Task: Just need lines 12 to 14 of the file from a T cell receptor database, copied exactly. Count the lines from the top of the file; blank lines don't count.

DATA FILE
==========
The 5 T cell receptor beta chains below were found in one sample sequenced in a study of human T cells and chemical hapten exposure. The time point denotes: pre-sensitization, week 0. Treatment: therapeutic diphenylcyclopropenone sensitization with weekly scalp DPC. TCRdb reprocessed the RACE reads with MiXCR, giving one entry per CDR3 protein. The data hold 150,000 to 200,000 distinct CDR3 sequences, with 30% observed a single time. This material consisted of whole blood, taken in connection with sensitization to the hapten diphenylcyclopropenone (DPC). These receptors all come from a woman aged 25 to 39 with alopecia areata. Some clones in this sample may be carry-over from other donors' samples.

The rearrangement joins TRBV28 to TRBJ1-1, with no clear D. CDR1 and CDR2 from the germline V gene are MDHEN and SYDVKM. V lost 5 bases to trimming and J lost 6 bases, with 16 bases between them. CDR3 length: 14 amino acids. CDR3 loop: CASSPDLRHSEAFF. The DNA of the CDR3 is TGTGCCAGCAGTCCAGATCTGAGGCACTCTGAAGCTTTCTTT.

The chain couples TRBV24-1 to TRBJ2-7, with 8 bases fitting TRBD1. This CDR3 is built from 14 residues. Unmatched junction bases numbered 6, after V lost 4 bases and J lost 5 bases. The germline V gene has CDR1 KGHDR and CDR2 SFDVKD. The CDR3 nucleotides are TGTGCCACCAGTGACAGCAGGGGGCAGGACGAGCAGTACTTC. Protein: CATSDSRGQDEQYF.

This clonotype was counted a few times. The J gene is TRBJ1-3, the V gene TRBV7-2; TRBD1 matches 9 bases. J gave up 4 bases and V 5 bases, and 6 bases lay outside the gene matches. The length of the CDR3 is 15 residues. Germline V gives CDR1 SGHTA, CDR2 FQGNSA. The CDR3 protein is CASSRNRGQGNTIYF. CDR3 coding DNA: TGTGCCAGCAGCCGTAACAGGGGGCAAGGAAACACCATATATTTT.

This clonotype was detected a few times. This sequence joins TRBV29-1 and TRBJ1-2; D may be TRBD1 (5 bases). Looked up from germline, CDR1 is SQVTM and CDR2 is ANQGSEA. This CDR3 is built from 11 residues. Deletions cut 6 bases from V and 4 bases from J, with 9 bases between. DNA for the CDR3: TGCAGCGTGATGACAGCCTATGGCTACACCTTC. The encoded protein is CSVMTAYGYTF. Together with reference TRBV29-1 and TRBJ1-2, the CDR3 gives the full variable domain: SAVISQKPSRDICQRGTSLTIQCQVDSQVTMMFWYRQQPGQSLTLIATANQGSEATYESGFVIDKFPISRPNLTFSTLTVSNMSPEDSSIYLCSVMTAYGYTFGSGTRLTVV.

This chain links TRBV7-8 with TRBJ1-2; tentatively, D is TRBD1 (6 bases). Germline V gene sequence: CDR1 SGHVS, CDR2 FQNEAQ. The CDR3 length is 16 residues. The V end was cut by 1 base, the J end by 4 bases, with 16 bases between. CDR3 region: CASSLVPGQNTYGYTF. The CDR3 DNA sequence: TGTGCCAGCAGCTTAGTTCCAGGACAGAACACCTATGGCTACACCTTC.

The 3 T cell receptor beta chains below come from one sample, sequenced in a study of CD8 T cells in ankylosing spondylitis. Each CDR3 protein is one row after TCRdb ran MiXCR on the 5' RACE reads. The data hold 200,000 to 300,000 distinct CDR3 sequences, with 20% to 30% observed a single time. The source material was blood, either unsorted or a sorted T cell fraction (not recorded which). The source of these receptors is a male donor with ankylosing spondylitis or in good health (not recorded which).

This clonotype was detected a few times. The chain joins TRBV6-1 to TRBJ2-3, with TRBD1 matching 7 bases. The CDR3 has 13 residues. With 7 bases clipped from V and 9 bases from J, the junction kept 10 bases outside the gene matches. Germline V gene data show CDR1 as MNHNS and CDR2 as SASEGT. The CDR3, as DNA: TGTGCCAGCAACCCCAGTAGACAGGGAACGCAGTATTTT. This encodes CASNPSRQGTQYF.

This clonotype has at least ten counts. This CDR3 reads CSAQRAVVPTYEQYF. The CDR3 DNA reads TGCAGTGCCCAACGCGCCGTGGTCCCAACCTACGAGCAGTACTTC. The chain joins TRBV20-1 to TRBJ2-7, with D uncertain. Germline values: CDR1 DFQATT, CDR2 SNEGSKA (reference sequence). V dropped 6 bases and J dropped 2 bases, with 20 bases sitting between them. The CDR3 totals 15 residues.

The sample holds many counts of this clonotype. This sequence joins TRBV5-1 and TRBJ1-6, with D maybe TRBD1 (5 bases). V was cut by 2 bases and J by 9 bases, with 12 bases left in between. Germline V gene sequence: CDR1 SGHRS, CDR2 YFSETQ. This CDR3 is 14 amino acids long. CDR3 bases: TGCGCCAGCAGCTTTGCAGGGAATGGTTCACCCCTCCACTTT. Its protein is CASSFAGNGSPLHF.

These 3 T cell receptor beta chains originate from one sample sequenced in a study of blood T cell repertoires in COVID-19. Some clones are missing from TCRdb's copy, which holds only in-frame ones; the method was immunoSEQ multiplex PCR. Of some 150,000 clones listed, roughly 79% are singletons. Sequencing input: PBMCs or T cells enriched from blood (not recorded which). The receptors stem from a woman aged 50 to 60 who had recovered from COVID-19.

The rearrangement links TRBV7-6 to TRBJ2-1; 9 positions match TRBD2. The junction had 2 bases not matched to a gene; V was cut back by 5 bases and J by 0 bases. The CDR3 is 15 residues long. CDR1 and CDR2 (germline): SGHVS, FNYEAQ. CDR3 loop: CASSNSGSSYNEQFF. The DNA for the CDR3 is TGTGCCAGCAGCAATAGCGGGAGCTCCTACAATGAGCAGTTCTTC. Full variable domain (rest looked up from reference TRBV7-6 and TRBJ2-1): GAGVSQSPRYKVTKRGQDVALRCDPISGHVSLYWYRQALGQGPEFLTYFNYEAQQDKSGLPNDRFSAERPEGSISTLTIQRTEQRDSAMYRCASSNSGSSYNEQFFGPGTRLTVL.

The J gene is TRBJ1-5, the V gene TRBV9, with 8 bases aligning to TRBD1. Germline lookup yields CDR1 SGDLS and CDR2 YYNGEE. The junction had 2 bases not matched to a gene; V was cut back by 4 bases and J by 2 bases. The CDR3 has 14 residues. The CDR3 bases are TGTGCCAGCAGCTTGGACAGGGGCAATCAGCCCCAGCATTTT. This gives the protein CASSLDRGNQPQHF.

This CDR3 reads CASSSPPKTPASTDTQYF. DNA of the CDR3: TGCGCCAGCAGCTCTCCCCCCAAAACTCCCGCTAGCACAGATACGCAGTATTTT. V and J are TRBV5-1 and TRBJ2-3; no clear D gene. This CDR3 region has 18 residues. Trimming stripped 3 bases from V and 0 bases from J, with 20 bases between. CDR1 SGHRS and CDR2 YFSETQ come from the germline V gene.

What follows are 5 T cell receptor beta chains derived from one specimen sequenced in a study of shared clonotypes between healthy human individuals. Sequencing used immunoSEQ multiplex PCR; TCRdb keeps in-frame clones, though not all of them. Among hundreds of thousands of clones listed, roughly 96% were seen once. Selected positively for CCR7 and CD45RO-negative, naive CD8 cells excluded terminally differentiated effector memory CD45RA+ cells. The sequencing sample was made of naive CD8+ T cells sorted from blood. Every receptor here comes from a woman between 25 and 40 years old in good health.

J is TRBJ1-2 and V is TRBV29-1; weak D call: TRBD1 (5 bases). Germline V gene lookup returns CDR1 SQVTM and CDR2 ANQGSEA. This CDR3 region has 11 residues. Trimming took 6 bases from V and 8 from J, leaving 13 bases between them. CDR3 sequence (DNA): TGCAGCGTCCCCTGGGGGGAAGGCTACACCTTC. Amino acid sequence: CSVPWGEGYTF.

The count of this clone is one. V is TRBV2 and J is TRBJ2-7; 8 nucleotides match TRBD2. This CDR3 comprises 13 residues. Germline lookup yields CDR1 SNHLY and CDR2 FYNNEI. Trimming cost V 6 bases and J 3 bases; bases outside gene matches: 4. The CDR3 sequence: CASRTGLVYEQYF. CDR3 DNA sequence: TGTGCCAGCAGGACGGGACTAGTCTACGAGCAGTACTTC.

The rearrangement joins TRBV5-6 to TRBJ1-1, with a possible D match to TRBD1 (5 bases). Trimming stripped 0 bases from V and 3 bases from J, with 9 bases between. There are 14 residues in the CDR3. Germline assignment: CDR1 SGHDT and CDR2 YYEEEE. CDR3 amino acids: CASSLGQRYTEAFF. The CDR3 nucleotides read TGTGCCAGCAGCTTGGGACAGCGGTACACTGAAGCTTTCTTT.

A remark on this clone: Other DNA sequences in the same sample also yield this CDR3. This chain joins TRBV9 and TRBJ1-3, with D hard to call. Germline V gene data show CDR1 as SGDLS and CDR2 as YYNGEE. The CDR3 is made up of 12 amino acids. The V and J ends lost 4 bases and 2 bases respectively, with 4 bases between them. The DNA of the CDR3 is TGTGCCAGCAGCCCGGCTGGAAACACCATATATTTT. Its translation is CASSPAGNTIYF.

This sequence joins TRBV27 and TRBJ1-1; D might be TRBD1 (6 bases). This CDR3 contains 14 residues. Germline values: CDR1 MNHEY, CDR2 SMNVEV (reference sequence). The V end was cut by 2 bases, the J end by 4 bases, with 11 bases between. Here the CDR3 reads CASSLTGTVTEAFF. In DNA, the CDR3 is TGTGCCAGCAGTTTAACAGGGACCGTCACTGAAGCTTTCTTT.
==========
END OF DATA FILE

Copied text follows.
The rearrangement links TRBV7-6 to TRBJ2-1; 9 positions match TRBD2. The junction had 2 bases not matched to a gene; V was cut back by 5 bases and J by 0 bases. The CDR3 is 15 residues long. CDR1 and CDR2 (germline): SGHVS, FNYEAQ. CDR3 loop: CASSNSGSSYNEQFF. The DNA for the CDR3 is TGTGCCAGCAGCAATAGCGGGAGCTCCTACAATGAGCAGTTCTTC. Full variable domain (rest looked up from reference TRBV7-6 and TRBJ2-1): GAGVSQSPRYKVTKRGQDVALRCDPISGHVSLYWYRQALGQGPEFLTYFNYEAQQDKSGLPNDRFSAERPEGSISTLTIQRTEQRDSAMYRCASSNSGSSYNEQFFGPGTRLTVL.

The J gene is TRBJ1-5, the V gene TRBV9, with 8 bases aligning to TRBD1. Germline lookup yields CDR1 SGDLS and CDR2 YYNGEE. The junction had 2 bases not matched to a gene; V was cut back by 4 bases and J by 2 bases. The CDR3 has 14 residues. The CDR3 bases are TGTGCCAGCAGCTTGGACAGGGGCAATCAGCCCCAGCATTTT. This gives the protein CASSLDRGNQPQHF.

This CDR3 reads CASSSPPKTPASTDTQYF. DNA of the CDR3: TGCGCCAGCAGCTCTCCCCCCAAAACTCCCGCTAGCACAGATACGCAGTATTTT. V and J are TRBV5-1 and TRBJ2-3; no clear D gene. This CDR3 region has 18 residues. Trimming stripped 3 bases from V and 0 bases from J, with 20 bases between. CDR1 SGHRS and CDR2 YFSETQ come from the germline V gene.